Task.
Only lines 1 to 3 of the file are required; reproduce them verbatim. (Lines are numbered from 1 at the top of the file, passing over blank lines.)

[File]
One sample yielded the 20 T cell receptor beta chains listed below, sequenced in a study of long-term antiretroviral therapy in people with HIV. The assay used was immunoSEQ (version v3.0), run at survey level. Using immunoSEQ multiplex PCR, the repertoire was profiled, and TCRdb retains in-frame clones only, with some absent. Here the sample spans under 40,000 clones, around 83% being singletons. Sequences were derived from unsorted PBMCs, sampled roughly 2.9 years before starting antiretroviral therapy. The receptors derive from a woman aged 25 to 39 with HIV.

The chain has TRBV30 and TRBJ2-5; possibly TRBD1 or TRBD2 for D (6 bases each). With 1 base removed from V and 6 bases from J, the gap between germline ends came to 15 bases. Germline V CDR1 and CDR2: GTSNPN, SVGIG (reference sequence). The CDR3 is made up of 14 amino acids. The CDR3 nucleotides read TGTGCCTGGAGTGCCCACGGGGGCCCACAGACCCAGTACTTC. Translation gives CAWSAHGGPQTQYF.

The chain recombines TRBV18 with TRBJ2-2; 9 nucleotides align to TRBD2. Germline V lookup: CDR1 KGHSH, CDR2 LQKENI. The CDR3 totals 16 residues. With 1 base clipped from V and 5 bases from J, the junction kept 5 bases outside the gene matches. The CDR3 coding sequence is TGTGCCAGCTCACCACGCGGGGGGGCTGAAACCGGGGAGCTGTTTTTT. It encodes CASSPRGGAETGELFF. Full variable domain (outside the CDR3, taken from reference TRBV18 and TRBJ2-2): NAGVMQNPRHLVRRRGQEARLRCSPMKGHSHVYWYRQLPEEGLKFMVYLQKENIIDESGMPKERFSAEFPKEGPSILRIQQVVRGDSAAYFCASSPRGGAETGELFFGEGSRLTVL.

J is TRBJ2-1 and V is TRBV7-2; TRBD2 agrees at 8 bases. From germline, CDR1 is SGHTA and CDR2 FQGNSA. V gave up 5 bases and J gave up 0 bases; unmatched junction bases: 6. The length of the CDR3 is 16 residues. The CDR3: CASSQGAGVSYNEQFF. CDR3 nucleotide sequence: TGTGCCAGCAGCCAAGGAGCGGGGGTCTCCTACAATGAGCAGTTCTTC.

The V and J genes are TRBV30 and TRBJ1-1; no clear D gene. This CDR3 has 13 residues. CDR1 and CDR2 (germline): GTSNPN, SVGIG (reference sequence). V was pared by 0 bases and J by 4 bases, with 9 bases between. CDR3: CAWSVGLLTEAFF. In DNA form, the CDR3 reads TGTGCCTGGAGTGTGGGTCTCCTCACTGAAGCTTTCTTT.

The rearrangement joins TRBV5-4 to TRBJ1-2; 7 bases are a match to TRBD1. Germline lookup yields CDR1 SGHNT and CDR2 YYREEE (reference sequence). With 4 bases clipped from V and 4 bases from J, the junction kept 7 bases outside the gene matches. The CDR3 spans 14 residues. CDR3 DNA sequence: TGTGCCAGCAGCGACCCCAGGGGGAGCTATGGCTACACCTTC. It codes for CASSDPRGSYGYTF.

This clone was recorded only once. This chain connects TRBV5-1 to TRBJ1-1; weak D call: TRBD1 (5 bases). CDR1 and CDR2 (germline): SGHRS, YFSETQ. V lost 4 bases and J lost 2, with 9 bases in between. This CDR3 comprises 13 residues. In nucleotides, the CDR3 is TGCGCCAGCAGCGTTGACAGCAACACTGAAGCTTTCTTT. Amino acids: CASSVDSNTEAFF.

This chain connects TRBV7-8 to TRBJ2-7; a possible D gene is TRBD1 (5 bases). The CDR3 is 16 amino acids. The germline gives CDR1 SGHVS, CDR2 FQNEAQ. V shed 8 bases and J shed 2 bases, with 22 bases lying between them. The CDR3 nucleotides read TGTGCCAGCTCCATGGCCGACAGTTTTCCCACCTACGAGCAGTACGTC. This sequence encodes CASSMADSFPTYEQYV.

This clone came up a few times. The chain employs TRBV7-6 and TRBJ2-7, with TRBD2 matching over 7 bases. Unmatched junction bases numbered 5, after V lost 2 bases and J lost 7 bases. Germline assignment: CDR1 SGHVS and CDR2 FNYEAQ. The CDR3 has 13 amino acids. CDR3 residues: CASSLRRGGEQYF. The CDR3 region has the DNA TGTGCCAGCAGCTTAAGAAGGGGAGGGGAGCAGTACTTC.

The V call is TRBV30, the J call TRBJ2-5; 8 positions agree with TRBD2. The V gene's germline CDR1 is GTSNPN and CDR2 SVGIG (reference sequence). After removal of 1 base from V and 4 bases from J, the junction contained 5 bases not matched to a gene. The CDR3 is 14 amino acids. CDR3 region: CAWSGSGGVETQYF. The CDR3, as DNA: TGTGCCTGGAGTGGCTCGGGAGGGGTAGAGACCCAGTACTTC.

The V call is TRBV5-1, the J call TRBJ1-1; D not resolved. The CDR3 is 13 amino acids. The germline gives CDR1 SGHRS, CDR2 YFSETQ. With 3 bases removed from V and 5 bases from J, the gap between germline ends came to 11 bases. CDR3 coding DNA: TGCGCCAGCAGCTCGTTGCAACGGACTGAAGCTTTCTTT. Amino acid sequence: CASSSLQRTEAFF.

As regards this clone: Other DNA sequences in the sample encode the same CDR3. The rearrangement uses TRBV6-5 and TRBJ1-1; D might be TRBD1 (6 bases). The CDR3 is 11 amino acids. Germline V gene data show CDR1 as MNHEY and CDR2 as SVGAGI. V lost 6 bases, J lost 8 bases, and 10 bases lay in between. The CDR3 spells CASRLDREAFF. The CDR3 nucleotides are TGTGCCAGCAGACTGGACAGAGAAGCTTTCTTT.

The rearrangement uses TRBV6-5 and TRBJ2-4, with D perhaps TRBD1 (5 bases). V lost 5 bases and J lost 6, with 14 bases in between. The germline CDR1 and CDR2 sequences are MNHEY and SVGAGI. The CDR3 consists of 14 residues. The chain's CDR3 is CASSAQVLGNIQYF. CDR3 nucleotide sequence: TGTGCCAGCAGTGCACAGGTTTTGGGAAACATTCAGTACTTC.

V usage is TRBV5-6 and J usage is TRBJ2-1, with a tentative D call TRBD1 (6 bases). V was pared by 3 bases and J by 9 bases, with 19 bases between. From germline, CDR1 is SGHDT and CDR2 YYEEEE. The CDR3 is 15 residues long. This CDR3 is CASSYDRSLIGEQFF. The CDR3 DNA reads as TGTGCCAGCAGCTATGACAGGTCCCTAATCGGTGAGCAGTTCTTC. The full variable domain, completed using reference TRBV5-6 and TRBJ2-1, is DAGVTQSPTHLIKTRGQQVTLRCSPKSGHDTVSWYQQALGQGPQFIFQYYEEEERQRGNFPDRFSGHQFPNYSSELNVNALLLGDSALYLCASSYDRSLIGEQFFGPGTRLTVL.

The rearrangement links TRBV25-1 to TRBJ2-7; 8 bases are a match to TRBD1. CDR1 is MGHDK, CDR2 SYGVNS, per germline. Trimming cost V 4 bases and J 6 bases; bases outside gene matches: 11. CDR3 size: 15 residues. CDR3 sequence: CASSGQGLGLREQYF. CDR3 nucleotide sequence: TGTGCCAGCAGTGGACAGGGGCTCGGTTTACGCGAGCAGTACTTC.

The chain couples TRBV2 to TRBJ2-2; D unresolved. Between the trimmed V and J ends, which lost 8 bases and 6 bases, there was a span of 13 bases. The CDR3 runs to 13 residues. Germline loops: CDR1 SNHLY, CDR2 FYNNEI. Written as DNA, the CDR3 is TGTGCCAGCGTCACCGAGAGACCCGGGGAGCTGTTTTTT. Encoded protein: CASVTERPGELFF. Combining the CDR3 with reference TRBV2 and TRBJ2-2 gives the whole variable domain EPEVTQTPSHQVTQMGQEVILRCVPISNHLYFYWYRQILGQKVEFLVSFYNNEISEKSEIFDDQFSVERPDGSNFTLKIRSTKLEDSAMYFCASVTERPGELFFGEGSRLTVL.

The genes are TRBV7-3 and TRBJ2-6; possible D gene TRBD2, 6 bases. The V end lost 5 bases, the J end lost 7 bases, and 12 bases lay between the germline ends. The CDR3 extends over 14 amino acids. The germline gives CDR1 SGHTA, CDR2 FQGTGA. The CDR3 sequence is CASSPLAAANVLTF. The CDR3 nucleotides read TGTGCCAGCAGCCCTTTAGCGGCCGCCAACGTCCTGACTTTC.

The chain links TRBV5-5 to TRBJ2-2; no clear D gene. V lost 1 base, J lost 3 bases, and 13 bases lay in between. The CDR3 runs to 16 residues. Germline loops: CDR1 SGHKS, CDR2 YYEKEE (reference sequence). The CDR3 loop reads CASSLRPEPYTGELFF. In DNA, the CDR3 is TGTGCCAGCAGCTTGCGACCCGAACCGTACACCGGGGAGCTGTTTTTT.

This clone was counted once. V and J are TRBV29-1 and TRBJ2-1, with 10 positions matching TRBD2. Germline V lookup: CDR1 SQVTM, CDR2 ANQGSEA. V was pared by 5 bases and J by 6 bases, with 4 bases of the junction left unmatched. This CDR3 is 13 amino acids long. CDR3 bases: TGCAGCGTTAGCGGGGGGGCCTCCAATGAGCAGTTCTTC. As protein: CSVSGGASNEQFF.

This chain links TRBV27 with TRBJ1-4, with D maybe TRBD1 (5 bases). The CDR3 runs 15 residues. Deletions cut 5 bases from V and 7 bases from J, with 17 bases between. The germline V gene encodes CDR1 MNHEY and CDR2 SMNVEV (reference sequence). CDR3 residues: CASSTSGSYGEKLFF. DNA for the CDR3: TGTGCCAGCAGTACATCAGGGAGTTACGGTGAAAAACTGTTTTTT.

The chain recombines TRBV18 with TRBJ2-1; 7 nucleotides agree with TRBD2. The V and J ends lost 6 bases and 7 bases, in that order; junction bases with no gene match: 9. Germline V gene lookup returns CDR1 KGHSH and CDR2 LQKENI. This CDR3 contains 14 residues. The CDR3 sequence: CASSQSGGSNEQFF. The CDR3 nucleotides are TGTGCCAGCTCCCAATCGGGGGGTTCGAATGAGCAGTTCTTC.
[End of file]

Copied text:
One sample yielded the 20 T cell receptor beta chains listed below, sequenced in a study of long-term antiretroviral therapy in people with HIV. The assay used was immunoSEQ (version v3.0), run at survey level. Using immunoSEQ multiplex PCR, the repertoire was profiled, and TCRdb retains in-frame clones only, with some absent. Here the sample spans under 40,000 clones, around 83% being singletons. Sequences were derived from unsorted PBMCs, sampled roughly 2.9 years before starting antiretroviral therapy. The receptors derive from a woman aged 25 to 39 with HIV.

The chain has TRBV30 and TRBJ2-5; possibly TRBD1 or TRBD2 for D (6 bases each). With 1 base removed from V and 6 bases from J, the gap between germline ends came to 15 bases. Germline V CDR1 and CDR2: GTSNPN, SVGIG (reference sequence). The CDR3 is made up of 14 amino acids. The CDR3 nucleotides read TGTGCCTGGAGTGCCCACGGGGGCCCACAGACCCAGTACTTC. Translation gives CAWSAHGGPQTQYF.

The chain recombines TRBV18 with TRBJ2-2; 9 nucleotides align to TRBD2. Germline V lookup: CDR1 KGHSH, CDR2 LQKENI. The CDR3 totals 16 residues. With 1 base clipped from V and 5 bases from J, the junction kept 5 bases outside the gene matches. The CDR3 coding sequence is TGTGCCAGCTCACCACGCGGGGGGGCTGAAACCGGGGAGCTGTTTTTT. It encodes CASSPRGGAETGELFF. Full variable domain (outside the CDR3, taken from reference TRBV18 and TRBJ2-2): NAGVMQNPRHLVRRRGQEARLRCSPMKGHSHVYWYRQLPEEGLKFMVYLQKENIIDESGMPKERFSAEFPKEGPSILRIQQVVRGDSAAYFCASSPRGGAETGELFFGEGSRLTVL.